The OpenStack framework (used by NeCTAR to run the Cloud) provides a means to orchestrate your resources: The Heat project. You specify your resources in a human-readable text file, which is called a “template”. Heat then manages the entire lifecycle of your infrastructure and applications, from creating the resources until deletion when your application has finished. The templates provide a lot of options to specify and configure your resources. It therefore has a bit of a learning curve, but it is worth the effort: After you have defined the template, you may launch your services within a matter of minutes, without having to go through the whole setup process again. You can repeatedly use the template to start up your services — with the template, you have automated the process of setting up the resources you require for a particular research application.
A Heat template can include the instances you want to launch (and which image they should be launched from), volumes to create, security groups to use, and more. It may also include applications to be installed on the servers, e.g. the webserver application.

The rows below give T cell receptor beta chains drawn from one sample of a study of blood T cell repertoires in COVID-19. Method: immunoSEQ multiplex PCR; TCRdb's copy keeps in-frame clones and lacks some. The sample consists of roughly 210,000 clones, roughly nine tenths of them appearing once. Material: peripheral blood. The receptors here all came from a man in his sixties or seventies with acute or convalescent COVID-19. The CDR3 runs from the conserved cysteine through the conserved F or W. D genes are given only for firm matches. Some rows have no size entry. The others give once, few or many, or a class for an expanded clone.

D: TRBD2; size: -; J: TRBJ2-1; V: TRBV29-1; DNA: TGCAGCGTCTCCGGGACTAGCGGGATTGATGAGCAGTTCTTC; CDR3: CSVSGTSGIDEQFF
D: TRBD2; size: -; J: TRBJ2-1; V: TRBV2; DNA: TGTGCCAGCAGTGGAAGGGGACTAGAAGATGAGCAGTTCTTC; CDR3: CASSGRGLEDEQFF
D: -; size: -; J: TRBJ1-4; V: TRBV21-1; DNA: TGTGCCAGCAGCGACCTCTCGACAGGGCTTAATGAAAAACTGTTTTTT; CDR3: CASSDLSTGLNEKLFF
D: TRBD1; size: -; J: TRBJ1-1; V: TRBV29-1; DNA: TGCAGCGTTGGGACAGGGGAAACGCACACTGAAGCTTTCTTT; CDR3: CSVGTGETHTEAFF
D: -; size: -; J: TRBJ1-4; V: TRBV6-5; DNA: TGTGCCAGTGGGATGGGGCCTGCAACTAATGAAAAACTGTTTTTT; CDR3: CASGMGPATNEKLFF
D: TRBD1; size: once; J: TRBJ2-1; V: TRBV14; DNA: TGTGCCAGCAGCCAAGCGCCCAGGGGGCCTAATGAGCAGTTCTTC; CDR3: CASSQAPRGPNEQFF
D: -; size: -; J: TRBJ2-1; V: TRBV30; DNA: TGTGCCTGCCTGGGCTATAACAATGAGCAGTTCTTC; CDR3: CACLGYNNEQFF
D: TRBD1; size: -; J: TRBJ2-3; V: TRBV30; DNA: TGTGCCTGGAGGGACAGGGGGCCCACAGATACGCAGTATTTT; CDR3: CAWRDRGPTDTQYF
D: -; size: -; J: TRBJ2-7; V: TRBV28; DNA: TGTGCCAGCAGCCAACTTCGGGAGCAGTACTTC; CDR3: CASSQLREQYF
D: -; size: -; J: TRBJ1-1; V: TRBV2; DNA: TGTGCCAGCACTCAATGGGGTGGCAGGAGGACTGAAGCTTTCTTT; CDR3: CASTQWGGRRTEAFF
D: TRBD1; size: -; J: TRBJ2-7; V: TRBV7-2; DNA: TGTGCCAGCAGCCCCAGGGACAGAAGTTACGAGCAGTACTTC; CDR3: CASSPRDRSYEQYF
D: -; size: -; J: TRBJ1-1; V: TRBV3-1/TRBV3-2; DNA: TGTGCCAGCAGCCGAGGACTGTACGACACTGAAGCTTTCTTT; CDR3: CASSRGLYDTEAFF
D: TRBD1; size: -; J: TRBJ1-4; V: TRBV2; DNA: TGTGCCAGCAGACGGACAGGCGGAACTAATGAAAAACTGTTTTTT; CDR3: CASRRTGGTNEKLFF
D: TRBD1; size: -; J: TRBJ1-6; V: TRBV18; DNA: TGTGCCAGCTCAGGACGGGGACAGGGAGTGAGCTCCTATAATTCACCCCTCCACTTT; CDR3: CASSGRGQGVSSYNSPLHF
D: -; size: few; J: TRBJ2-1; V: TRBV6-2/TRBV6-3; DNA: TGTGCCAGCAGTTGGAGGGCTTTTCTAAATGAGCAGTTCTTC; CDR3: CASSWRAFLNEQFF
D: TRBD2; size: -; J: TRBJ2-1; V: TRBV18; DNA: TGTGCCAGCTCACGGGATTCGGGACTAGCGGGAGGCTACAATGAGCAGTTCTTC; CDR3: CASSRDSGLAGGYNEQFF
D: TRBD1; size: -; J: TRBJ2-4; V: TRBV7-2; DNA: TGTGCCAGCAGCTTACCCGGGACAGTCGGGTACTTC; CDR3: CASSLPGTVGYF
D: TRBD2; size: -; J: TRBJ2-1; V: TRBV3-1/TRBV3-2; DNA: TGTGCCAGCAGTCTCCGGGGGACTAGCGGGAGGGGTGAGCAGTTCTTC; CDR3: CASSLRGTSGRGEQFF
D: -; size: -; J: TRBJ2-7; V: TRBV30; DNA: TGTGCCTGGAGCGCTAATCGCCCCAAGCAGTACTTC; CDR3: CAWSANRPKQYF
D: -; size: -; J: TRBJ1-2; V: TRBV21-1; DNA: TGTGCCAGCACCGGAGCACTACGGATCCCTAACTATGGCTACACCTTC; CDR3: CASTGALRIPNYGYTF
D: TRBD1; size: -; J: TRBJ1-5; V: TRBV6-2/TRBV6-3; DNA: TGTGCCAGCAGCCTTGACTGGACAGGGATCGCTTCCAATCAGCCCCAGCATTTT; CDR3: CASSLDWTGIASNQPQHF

Most importantly for this section, Heat also provides an autoscaling service: You may include a “scaling group” in the template. This group is controlled by a set of “alarms” you define. For example, an alarm may be triggered if the CPU-workload exceeds a certain percentage. In which case you specify to launch an additional server. Heat takes care of this type of autoscaling for you, according to what you specify in the template.
Use of Message Passing Interface (MPI)
The Message Passing Interface (MPI) is a technique which is widely spread in parallel programming. MPI is a standard defining syntax and semantics of library routines that can be used to implement parallel programming in C and other languages. There are several implementations of MPI such as Open MPI, MPICH2 and LAM/MPI.
With MPI, you can spread the processing of your application over several instances. Communication between nodes is handled in different ways. Open MPI facilitates secure communication between nodes via ssh.